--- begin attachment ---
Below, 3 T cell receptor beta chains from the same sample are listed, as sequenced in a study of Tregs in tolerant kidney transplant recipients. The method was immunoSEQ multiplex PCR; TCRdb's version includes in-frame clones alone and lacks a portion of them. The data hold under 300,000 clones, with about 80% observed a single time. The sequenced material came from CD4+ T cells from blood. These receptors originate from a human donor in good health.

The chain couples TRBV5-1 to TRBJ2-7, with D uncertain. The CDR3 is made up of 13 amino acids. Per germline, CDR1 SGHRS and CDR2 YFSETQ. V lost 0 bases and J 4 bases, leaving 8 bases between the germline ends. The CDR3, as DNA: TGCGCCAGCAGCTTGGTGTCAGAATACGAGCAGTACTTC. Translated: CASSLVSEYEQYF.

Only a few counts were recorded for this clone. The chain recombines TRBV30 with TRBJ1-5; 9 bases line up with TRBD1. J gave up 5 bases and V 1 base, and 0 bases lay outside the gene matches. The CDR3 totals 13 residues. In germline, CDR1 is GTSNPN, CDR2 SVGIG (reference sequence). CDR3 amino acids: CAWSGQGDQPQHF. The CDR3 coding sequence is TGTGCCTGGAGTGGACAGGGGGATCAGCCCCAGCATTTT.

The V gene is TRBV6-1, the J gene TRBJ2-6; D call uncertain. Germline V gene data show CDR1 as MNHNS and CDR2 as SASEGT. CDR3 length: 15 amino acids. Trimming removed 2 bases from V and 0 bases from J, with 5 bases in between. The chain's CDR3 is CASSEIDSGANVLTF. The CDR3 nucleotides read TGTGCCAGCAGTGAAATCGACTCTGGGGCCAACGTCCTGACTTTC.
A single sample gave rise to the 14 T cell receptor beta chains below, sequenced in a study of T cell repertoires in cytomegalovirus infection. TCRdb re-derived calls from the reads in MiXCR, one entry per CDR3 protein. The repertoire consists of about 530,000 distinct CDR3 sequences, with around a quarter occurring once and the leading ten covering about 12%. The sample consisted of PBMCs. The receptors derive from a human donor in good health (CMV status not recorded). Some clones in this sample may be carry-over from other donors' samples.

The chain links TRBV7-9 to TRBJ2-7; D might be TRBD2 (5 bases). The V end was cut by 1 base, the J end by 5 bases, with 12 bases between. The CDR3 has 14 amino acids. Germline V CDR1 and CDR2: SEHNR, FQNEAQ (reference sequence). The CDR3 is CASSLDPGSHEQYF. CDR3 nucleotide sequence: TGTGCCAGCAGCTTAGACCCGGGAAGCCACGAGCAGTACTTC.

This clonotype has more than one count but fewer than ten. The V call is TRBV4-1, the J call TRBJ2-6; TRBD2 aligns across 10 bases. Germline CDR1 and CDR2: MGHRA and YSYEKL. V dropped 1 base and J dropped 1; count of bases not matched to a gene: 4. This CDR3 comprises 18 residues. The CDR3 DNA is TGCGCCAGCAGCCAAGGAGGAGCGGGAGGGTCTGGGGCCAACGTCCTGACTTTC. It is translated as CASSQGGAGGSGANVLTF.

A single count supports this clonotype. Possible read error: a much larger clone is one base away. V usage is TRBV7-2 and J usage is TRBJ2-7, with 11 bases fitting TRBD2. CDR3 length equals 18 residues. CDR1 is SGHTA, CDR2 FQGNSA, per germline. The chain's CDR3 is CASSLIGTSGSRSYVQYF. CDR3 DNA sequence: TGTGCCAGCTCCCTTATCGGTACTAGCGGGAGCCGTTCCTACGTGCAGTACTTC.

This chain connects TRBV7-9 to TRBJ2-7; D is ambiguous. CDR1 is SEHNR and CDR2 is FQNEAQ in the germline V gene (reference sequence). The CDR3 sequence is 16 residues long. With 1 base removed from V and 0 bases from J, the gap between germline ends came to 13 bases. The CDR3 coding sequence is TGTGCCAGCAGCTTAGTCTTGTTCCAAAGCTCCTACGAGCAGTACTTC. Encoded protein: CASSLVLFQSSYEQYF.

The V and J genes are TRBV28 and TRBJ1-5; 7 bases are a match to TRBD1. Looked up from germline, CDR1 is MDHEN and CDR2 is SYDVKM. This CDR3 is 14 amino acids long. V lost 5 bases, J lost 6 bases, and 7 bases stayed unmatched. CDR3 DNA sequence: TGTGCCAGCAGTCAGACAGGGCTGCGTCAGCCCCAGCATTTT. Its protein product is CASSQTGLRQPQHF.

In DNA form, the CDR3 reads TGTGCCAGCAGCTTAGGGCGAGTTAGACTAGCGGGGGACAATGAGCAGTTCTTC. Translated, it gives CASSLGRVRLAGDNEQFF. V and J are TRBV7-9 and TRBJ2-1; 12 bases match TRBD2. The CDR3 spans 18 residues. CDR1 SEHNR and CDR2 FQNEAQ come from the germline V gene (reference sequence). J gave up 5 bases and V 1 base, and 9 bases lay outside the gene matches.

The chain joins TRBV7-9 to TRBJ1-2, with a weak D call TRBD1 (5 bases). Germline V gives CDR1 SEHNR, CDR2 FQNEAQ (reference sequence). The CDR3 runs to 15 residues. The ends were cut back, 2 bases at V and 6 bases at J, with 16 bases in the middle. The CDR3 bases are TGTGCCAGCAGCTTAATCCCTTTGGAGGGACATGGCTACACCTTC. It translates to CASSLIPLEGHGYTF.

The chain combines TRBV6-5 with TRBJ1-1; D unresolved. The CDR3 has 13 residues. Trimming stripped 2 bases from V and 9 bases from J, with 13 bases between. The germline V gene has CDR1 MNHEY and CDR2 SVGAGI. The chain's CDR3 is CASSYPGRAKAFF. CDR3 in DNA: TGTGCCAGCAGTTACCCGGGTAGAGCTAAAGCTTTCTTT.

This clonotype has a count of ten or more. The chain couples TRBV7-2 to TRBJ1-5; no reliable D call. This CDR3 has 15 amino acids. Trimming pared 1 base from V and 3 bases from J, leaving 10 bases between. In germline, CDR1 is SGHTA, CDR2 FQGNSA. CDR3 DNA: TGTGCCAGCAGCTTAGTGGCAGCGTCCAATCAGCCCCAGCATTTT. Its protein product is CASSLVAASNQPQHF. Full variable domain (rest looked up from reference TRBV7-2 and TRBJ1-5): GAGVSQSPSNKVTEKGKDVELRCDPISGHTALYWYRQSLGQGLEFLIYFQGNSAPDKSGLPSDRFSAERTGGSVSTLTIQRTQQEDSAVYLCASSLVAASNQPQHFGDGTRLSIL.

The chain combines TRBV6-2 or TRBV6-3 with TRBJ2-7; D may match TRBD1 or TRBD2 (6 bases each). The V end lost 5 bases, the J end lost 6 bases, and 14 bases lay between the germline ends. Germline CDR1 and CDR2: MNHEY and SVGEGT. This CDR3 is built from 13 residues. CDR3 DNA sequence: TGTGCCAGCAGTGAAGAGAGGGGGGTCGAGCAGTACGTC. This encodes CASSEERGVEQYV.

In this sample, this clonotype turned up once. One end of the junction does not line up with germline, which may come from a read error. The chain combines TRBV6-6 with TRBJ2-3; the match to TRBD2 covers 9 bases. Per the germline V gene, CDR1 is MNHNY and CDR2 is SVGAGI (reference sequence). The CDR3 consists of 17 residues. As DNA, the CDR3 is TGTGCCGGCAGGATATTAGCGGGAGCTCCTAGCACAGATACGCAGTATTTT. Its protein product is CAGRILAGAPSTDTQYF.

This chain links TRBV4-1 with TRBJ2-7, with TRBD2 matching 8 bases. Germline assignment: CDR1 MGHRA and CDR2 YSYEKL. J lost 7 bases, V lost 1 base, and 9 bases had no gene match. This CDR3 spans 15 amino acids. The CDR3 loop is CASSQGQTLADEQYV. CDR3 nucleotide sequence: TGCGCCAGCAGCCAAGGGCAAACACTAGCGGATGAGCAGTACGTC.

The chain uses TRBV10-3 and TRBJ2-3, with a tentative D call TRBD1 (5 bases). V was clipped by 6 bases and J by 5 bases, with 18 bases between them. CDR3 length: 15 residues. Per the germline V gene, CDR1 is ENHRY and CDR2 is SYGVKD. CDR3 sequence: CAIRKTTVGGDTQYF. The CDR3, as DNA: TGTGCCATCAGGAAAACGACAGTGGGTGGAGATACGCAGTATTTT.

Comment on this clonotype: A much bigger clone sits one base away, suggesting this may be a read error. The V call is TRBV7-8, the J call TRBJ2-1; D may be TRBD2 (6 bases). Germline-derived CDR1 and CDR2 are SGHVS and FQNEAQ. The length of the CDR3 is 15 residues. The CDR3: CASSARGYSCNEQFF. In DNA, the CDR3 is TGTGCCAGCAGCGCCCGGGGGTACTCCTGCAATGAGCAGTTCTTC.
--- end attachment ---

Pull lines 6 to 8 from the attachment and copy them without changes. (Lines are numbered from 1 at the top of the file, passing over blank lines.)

The chain links TRBV7-9 to TRBJ2-7; D might be TRBD2 (5 bases). The V end was cut by 1 base, the J end by 5 bases, with 12 bases between. The CDR3 has 14 amino acids. Germline V CDR1 and CDR2: SEHNR, FQNEAQ (reference sequence). The CDR3 is CASSLDPGSHEQYF. CDR3 nucleotide sequence: TGTGCCAGCAGCTTAGACCCGGGAAGCCACGAGCAGTACTTC.

This clonotype has more than one count but fewer than ten. The V call is TRBV4-1, the J call TRBJ2-6; TRBD2 aligns across 10 bases. Germline CDR1 and CDR2: MGHRA and YSYEKL. V dropped 1 base and J dropped 1; count of bases not matched to a gene: 4. This CDR3 comprises 18 residues. The CDR3 DNA is TGCGCCAGCAGCCAAGGAGGAGCGGGAGGGTCTGGGGCCAACGTCCTGACTTTC. It is translated as CASSQGGAGGSGANVLTF.

A single count supports this clonotype. Possible read error: a much larger clone is one base away. V usage is TRBV7-2 and J usage is TRBJ2-7, with 11 bases fitting TRBD2. CDR3 length equals 18 residues. CDR1 is SGHTA, CDR2 FQGNSA, per germline. The chain's CDR3 is CASSLIGTSGSRSYVQYF. CDR3 DNA sequence: TGTGCCAGCTCCCTTATCGGTACTAGCGGGAGCCGTTCCTACGTGCAGTACTTC.